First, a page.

In the very early morning, right after writing, I finished up a long essay by Ayn Rand called (in the book I have) “For the New Intellectual.”  In most places it’s reprinted, the title is “Attila and the Witch Doctor.”

Around lunch and into the afternoon, I read two short stories by Poul Anderson, “How to Be An Ethnic” and “The Problem of Pain.”  I have a feeling that I’m leaving out the end of the title of that first one.

Then, in the evening, I started a book of literary criticism by F. R. Leavis, called The Great Tradition.  This is not the kind of book you think it is.  It’s not about the canon, or classical education, or any of that.  It’s about “the tradition of great English novel,” which Mr. Leavis restricts to the works of four writers:  Jane Austen, Joseph Conrad, George Eliot, and Henry James.

Mr. Leavis was a Brit.  He did know that Henry James was an American, and Joseph Conrad was a Pole.

I think it was reading all these things together, sort of on top of each other with no space in between, that made so many of the things Leavis was saying sound so inadequate and peculiar.

The difference between a Great Novel and a not-Great one, according to Mr. Leavis, is that a Great Novel has high moral seriousness and undertakes to tackle significant themes, while a not-Great novel is meant primarily as an entertainment.

Unlike many other critics writing in and around the same period–the book was published in 1948 and references people like Yvor Winters–Mr. Leavis does think that a Great Writer can write entertainments rather that Great Novels.

That’s his assessment of Dickens, whom he is happy to pronounce a genius, but whose novels he relegates to the minor ranks.

Of course, on the other hand, he also has nothing againt the reading of entertainments.

But what struck me about this, aside from Leavis’s annoying habit of ranking everything he’s ever read, was that this is the second time I’ve run across “explanations” of the phenomenon that is “popular fiction” that seem to have been invented without the authors ever having actually looked into the subject.

The other characterization came in a textbook, by a writer whose name I don’t remember and don’t need to.

But here they are:

1) popular novels are written primary to make money.  That’s the motive for writing them, so things like originality and serious issues won’t be found in them, because that would lose readership.  (That one was in the textbook)

2) popular novels are written primarily to entertain, so they’re likely to contain things people already think they know, rather than challenging their ideas or beliefs. (That one was Leavis, more or less.)

Now, the interesting thing about these two ideas is that they seem to have no connection with lived reality.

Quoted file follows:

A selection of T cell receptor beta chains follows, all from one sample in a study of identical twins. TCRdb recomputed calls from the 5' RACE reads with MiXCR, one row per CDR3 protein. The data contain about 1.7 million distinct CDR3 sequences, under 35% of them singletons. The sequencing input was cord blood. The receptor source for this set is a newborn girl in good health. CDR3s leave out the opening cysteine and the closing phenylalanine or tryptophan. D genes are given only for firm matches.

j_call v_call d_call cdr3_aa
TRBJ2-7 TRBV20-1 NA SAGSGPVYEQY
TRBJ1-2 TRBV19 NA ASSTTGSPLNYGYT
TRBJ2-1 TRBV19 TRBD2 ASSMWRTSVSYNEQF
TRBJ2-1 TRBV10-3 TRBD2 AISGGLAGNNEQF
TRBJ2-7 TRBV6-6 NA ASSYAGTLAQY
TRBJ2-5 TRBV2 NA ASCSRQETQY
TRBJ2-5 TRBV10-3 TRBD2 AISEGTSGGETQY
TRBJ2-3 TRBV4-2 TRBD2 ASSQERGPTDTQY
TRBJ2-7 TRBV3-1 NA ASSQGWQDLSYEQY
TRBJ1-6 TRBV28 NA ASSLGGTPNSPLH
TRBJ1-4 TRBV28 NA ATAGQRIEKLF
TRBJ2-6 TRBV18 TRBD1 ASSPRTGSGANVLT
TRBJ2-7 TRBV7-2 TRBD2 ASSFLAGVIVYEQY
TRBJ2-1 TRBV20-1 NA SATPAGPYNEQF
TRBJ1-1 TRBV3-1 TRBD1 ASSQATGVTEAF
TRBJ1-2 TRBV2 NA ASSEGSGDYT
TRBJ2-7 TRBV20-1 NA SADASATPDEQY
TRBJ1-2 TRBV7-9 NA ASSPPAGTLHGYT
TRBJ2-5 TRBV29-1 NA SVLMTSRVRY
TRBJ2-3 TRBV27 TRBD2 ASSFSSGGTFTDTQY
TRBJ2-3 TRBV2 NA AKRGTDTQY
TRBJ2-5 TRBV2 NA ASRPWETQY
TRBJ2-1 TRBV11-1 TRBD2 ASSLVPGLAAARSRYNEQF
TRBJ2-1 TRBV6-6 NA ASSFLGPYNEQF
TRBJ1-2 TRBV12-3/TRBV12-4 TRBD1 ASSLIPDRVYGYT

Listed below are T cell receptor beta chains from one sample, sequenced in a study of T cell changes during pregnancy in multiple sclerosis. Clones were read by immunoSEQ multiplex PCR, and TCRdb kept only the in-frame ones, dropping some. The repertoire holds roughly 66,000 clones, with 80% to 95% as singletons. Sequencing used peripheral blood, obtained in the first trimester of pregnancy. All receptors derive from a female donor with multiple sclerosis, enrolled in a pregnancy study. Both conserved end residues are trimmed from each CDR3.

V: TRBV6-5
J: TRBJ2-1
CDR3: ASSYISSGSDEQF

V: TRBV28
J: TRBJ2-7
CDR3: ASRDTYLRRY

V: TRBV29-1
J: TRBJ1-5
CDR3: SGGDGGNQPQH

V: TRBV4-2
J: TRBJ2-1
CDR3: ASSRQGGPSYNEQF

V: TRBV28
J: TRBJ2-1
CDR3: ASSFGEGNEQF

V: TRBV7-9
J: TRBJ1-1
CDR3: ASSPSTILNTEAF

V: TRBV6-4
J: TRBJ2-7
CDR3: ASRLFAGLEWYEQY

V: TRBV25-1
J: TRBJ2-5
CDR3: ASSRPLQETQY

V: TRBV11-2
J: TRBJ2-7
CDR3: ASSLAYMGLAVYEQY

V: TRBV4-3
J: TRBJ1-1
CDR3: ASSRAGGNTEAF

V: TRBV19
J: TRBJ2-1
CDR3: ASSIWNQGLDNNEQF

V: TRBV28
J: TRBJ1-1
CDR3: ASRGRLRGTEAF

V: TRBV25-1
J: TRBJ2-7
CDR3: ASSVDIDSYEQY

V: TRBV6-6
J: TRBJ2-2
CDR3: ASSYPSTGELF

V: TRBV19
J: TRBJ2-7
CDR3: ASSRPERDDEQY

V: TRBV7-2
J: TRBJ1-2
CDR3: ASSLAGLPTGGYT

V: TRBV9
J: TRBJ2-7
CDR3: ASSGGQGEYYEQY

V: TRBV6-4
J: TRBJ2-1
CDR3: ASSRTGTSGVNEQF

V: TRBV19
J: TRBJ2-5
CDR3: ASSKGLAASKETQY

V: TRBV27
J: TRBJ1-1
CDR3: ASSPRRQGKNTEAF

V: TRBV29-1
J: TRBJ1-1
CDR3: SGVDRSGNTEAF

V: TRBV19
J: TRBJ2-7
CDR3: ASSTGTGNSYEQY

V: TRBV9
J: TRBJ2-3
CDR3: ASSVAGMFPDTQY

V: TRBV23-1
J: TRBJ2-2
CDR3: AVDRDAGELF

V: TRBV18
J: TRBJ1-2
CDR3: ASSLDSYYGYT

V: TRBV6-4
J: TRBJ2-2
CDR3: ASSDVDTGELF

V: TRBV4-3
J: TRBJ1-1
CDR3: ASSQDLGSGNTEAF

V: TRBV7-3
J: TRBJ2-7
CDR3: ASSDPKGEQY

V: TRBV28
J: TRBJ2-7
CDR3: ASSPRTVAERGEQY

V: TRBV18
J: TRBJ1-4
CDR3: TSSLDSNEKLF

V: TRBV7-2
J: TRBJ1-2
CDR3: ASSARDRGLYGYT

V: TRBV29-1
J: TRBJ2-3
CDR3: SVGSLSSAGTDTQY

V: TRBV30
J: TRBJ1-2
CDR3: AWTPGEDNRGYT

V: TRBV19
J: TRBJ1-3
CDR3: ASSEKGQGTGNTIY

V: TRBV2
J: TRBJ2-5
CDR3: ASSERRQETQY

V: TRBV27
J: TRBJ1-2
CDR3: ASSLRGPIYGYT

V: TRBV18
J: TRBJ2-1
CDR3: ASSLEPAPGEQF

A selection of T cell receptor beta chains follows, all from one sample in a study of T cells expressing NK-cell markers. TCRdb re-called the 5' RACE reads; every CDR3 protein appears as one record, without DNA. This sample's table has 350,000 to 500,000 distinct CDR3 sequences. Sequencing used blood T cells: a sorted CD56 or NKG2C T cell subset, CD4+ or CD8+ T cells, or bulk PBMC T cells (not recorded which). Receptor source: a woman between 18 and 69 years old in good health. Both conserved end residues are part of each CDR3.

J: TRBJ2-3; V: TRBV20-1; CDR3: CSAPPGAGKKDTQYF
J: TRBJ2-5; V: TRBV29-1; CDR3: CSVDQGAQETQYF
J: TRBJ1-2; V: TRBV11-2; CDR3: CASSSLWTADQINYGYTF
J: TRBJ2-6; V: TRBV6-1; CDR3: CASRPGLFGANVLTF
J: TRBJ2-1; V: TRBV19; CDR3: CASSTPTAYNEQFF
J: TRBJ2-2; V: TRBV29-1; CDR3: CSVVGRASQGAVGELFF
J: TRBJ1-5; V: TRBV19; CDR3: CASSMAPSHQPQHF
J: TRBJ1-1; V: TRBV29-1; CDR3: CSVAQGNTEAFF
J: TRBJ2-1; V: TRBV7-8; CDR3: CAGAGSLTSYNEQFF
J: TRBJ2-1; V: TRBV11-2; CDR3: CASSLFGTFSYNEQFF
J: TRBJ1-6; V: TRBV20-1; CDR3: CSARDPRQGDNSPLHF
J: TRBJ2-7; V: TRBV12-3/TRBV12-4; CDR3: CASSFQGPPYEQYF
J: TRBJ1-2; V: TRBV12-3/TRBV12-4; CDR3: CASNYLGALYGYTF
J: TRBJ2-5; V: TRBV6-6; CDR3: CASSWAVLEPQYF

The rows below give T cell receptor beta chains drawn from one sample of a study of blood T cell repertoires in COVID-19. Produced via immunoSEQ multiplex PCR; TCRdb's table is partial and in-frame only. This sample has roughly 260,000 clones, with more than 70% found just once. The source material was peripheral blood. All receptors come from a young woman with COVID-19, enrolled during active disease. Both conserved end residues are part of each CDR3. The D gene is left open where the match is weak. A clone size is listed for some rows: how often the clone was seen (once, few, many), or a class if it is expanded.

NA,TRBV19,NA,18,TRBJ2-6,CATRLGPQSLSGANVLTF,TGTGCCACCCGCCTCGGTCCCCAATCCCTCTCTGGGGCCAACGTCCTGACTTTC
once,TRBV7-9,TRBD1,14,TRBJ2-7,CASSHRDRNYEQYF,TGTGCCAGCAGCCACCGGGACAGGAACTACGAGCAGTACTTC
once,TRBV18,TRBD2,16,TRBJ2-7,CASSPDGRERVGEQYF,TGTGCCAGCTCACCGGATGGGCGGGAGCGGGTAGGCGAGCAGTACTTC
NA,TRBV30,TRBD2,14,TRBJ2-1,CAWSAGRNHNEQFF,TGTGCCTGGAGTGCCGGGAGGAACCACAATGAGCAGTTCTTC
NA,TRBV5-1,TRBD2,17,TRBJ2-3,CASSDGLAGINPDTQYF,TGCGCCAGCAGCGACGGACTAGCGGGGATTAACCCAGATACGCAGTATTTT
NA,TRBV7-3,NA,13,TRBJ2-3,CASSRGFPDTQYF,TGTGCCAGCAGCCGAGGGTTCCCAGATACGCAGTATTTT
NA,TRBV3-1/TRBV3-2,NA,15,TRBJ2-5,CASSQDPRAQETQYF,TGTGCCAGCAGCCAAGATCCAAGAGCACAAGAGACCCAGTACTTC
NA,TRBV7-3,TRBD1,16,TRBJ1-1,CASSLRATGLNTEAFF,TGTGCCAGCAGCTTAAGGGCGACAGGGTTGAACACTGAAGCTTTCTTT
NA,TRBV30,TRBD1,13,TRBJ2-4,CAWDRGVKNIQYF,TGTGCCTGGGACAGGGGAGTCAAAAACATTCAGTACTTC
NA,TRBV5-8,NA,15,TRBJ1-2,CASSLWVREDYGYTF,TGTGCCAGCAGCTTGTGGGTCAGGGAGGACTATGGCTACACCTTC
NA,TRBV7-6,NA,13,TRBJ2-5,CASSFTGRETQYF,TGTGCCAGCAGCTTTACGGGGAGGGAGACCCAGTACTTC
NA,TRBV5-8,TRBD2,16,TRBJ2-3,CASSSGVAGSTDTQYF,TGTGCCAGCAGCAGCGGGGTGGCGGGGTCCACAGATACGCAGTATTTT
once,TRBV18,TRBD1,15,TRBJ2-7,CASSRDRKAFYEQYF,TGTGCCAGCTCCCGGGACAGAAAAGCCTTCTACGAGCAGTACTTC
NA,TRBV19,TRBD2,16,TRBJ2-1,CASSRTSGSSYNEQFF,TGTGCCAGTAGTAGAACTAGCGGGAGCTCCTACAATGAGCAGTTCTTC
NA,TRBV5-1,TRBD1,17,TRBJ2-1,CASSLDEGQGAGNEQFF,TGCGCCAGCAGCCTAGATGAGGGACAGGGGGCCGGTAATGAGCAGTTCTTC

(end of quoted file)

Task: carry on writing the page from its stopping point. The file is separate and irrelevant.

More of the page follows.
Maybe the problem is that the people who try to “explain” popular novels know very little about them, even if they’ve tried to read a few.

The claim that the writers of popular fiction write “for money”–and, by implication, nothing else–is a constant of a certain kind of criticism.  I think it comes from a fundamental category mistake.

Critics who do not read popular fiction much or at all pick up their morning papers and find out that Stephen King makes millions of dollars a book, J.K. Rowling makes tens of millions of dollars a book, Judith Krantz gets into seven figures on a regular basis, and makes the not completely insane deduction that popular fiction must be popular, and therefore that it must make money.

In the meantime, he (or she) is unaware that there is a lot more popular fiction out there, some of which is making very little money indeed.

And some of which is being written by writers who would make more money if they would try to bend their principles a little and do what the public wants.

Except, of course, that they couldn’t.  Writers do not write that way.  And the ones that try usually fail. 

Readers don’t read that way, either.

The other thing, though–that there’s a distinction between “entertainment” and tackling serious things–is odder once you look at it.

I know that a lot of people say “I read for entertainment” when what they mean is that they read to shut their minds down, sort of the way I watch television.

But I can’t for the life of me believe that MOST readers read this way.

Cynthia Ozick once famously said “I am not entertained by entertainment.” 

On one level, it was a silly and snobbish thing to say, especially in the circumstances under which she said it (she was condescending to Ed McBain, a writer so awash in tackling serious things his books were like labyrinths, and twice the writer she is even on a technical level).

On another level, though, I understand it.

There really are books out there whose purpose seems to be to present something that you can read without having to think at all, and I’m not entertained by those any more than Ozick is.

My confusion comes in that I don’t  understand why it has to be an either/or proposition. 

Anderson’s “The Problem of Pain” was entertaining at least in part because it was a riff on the classical dilemma of Christian theology–if God is good and loves us and is omnipotent, why does he allow pain?–and because it presented a non-Christian alternative and a non-Christian concept of God.

It did that without descending into the didactic.

So, I have a couple of possible alternative answers to what popular fiction is and why.

1) Writers write what they write.  What comes out is as inevitable as breathing. 

Not all writers are like this, but some are.  And all real writers are like this.

Think H.P. Lovecraft.  Or J.R.R. Tolkein.  Or even Harlan Ellison.